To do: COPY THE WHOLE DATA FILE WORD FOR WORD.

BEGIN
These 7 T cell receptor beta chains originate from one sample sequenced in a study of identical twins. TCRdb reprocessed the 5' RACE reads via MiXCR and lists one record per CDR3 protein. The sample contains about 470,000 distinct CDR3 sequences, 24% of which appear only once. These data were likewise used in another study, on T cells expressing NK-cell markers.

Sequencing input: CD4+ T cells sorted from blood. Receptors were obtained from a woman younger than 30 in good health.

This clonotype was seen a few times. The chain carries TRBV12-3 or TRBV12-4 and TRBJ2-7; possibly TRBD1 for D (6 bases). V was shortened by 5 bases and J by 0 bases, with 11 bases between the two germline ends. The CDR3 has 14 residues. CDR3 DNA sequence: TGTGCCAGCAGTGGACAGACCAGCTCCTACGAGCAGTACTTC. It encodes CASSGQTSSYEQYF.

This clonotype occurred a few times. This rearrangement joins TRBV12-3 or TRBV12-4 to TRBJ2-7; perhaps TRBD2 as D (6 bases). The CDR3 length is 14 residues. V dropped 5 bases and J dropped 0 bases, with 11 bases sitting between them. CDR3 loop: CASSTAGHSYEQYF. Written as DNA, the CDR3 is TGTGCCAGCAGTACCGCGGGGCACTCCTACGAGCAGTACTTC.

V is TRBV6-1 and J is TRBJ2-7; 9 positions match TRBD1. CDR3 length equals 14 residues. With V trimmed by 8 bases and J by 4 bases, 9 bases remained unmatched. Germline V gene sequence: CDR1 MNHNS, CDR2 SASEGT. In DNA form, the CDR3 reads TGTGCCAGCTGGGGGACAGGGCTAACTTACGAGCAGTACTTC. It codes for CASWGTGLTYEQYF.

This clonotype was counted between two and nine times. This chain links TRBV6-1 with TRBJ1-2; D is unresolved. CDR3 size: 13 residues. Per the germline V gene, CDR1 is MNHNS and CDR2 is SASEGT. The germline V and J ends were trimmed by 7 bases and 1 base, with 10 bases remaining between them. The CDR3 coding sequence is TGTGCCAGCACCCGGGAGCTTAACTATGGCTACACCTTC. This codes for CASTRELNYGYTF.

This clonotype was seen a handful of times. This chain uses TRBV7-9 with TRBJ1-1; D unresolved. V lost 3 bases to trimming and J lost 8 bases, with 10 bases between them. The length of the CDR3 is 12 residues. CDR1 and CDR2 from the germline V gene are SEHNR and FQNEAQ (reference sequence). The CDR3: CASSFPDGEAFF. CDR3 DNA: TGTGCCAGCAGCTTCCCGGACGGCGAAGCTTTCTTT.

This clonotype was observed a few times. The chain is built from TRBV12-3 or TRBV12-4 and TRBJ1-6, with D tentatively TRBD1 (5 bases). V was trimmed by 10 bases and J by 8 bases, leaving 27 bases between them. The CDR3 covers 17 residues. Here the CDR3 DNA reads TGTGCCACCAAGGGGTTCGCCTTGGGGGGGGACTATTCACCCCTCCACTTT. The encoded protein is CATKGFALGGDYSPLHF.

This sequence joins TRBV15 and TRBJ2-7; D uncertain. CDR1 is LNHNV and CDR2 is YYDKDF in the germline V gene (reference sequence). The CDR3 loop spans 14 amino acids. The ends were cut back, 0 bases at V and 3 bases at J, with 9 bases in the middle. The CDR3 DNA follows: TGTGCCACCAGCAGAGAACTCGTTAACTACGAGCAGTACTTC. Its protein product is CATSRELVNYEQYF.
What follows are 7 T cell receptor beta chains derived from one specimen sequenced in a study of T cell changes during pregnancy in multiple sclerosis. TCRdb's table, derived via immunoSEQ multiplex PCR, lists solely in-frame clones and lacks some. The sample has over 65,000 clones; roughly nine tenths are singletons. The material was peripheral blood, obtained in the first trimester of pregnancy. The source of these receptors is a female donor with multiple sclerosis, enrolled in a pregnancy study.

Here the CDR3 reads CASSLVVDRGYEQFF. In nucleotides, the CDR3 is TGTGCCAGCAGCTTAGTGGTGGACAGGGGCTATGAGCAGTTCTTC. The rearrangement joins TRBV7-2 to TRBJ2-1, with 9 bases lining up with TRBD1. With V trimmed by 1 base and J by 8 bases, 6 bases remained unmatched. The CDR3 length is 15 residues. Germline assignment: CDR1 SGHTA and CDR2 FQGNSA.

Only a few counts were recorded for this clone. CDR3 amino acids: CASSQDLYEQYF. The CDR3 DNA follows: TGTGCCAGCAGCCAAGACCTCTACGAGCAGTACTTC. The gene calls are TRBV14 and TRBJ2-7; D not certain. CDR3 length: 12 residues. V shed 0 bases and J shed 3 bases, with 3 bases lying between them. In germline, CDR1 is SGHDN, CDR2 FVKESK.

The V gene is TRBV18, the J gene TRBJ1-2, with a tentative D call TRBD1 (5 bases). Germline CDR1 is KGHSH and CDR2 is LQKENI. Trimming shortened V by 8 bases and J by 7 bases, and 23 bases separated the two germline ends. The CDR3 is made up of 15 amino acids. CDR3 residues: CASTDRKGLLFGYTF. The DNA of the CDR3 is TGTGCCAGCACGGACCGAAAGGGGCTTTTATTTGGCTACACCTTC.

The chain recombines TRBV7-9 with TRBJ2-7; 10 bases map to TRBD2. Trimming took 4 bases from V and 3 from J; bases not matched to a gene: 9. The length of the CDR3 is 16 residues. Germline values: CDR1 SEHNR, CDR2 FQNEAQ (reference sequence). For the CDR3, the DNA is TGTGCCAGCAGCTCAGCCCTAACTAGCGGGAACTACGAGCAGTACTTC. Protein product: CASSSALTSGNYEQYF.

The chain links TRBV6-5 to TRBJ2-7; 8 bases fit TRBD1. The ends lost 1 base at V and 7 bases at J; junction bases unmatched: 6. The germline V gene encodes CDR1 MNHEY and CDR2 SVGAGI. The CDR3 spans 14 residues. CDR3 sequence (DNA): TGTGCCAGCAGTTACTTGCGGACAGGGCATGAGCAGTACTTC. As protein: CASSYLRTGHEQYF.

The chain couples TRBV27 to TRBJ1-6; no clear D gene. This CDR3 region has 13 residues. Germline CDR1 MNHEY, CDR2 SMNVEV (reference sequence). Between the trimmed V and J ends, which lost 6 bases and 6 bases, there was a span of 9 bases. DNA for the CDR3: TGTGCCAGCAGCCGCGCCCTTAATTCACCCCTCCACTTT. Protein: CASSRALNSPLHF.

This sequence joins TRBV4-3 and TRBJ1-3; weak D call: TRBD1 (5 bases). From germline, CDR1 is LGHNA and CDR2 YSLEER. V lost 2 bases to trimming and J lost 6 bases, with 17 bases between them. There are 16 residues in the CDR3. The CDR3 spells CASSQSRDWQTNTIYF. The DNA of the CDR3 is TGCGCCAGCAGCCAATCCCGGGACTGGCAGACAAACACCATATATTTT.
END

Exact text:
These 7 T cell receptor beta chains originate from one sample sequenced in a study of identical twins. TCRdb reprocessed the 5' RACE reads via MiXCR and lists one record per CDR3 protein. The sample contains about 470,000 distinct CDR3 sequences, 24% of which appear only once. These data were likewise used in another study, on T cells expressing NK-cell markers.

Sequencing input: CD4+ T cells sorted from blood. Receptors were obtained from a woman younger than 30 in good health.

This clonotype was seen a few times. The chain carries TRBV12-3 or TRBV12-4 and TRBJ2-7; possibly TRBD1 for D (6 bases). V was shortened by 5 bases and J by 0 bases, with 11 bases between the two germline ends. The CDR3 has 14 residues. CDR3 DNA sequence: TGTGCCAGCAGTGGACAGACCAGCTCCTACGAGCAGTACTTC. It encodes CASSGQTSSYEQYF.

This clonotype occurred a few times. This rearrangement joins TRBV12-3 or TRBV12-4 to TRBJ2-7; perhaps TRBD2 as D (6 bases). The CDR3 length is 14 residues. V dropped 5 bases and J dropped 0 bases, with 11 bases sitting between them. CDR3 loop: CASSTAGHSYEQYF. Written as DNA, the CDR3 is TGTGCCAGCAGTACCGCGGGGCACTCCTACGAGCAGTACTTC.

V is TRBV6-1 and J is TRBJ2-7; 9 positions match TRBD1. CDR3 length equals 14 residues. With V trimmed by 8 bases and J by 4 bases, 9 bases remained unmatched. Germline V gene sequence: CDR1 MNHNS, CDR2 SASEGT. In DNA form, the CDR3 reads TGTGCCAGCTGGGGGACAGGGCTAACTTACGAGCAGTACTTC. It codes for CASWGTGLTYEQYF.

This clonotype was counted between two and nine times. This chain links TRBV6-1 with TRBJ1-2; D is unresolved. CDR3 size: 13 residues. Per the germline V gene, CDR1 is MNHNS and CDR2 is SASEGT. The germline V and J ends were trimmed by 7 bases and 1 base, with 10 bases remaining between them. The CDR3 coding sequence is TGTGCCAGCACCCGGGAGCTTAACTATGGCTACACCTTC. This codes for CASTRELNYGYTF.

This clonotype was seen a handful of times. This chain uses TRBV7-9 with TRBJ1-1; D unresolved. V lost 3 bases to trimming and J lost 8 bases, with 10 bases between them. The length of the CDR3 is 12 residues. CDR1 and CDR2 from the germline V gene are SEHNR and FQNEAQ (reference sequence). The CDR3: CASSFPDGEAFF. CDR3 DNA: TGTGCCAGCAGCTTCCCGGACGGCGAAGCTTTCTTT.

This clonotype was observed a few times. The chain is built from TRBV12-3 or TRBV12-4 and TRBJ1-6, with D tentatively TRBD1 (5 bases). V was trimmed by 10 bases and J by 8 bases, leaving 27 bases between them. The CDR3 covers 17 residues. Here the CDR3 DNA reads TGTGCCACCAAGGGGTTCGCCTTGGGGGGGGACTATTCACCCCTCCACTTT. The encoded protein is CATKGFALGGDYSPLHF.

This sequence joins TRBV15 and TRBJ2-7; D uncertain. CDR1 is LNHNV and CDR2 is YYDKDF in the germline V gene (reference sequence). The CDR3 loop spans 14 amino acids. The ends were cut back, 0 bases at V and 3 bases at J, with 9 bases in the middle. The CDR3 DNA follows: TGTGCCACCAGCAGAGAACTCGTTAACTACGAGCAGTACTTC. Its protein product is CATSRELVNYEQYF.
What follows are 7 T cell receptor beta chains derived from one specimen sequenced in a study of T cell changes during pregnancy in multiple sclerosis. TCRdb's table, derived via immunoSEQ multiplex PCR, lists solely in-frame clones and lacks some. The sample has over 65,000 clones; roughly nine tenths are singletons. The material was peripheral blood, obtained in the first trimester of pregnancy. The source of these receptors is a female donor with multiple sclerosis, enrolled in a pregnancy study.

Here the CDR3 reads CASSLVVDRGYEQFF. In nucleotides, the CDR3 is TGTGCCAGCAGCTTAGTGGTGGACAGGGGCTATGAGCAGTTCTTC. The rearrangement joins TRBV7-2 to TRBJ2-1, with 9 bases lining up with TRBD1. With V trimmed by 1 base and J by 8 bases, 6 bases remained unmatched. The CDR3 length is 15 residues. Germline assignment: CDR1 SGHTA and CDR2 FQGNSA.

Only a few counts were recorded for this clone. CDR3 amino acids: CASSQDLYEQYF. The CDR3 DNA follows: TGTGCCAGCAGCCAAGACCTCTACGAGCAGTACTTC. The gene calls are TRBV14 and TRBJ2-7; D not certain. CDR3 length: 12 residues. V shed 0 bases and J shed 3 bases, with 3 bases lying between them. In germline, CDR1 is SGHDN, CDR2 FVKESK.

The V gene is TRBV18, the J gene TRBJ1-2, with a tentative D call TRBD1 (5 bases). Germline CDR1 is KGHSH and CDR2 is LQKENI. Trimming shortened V by 8 bases and J by 7 bases, and 23 bases separated the two germline ends. The CDR3 is made up of 15 amino acids. CDR3 residues: CASTDRKGLLFGYTF. The DNA of the CDR3 is TGTGCCAGCACGGACCGAAAGGGGCTTTTATTTGGCTACACCTTC.

The chain recombines TRBV7-9 with TRBJ2-7; 10 bases map to TRBD2. Trimming took 4 bases from V and 3 from J; bases not matched to a gene: 9. The length of the CDR3 is 16 residues. Germline values: CDR1 SEHNR, CDR2 FQNEAQ (reference sequence). For the CDR3, the DNA is TGTGCCAGCAGCTCAGCCCTAACTAGCGGGAACTACGAGCAGTACTTC. Protein product: CASSSALTSGNYEQYF.

The chain links TRBV6-5 to TRBJ2-7; 8 bases fit TRBD1. The ends lost 1 base at V and 7 bases at J; junction bases unmatched: 6. The germline V gene encodes CDR1 MNHEY and CDR2 SVGAGI. The CDR3 spans 14 residues. CDR3 sequence (DNA): TGTGCCAGCAGTTACTTGCGGACAGGGCATGAGCAGTACTTC. As protein: CASSYLRTGHEQYF.

The chain couples TRBV27 to TRBJ1-6; no clear D gene. This CDR3 region has 13 residues. Germline CDR1 MNHEY, CDR2 SMNVEV (reference sequence). Between the trimmed V and J ends, which lost 6 bases and 6 bases, there was a span of 9 bases. DNA for the CDR3: TGTGCCAGCAGCCGCGCCCTTAATTCACCCCTCCACTTT. Protein: CASSRALNSPLHF.

This sequence joins TRBV4-3 and TRBJ1-3; weak D call: TRBD1 (5 bases). From germline, CDR1 is LGHNA and CDR2 YSLEER. V lost 2 bases to trimming and J lost 6 bases, with 17 bases between them. There are 16 residues in the CDR3. The CDR3 spells CASSQSRDWQTNTIYF. The DNA of the CDR3 is TGCGCCAGCAGCCAATCCCGGGACTGGCAGACAAACACCATATATTTT.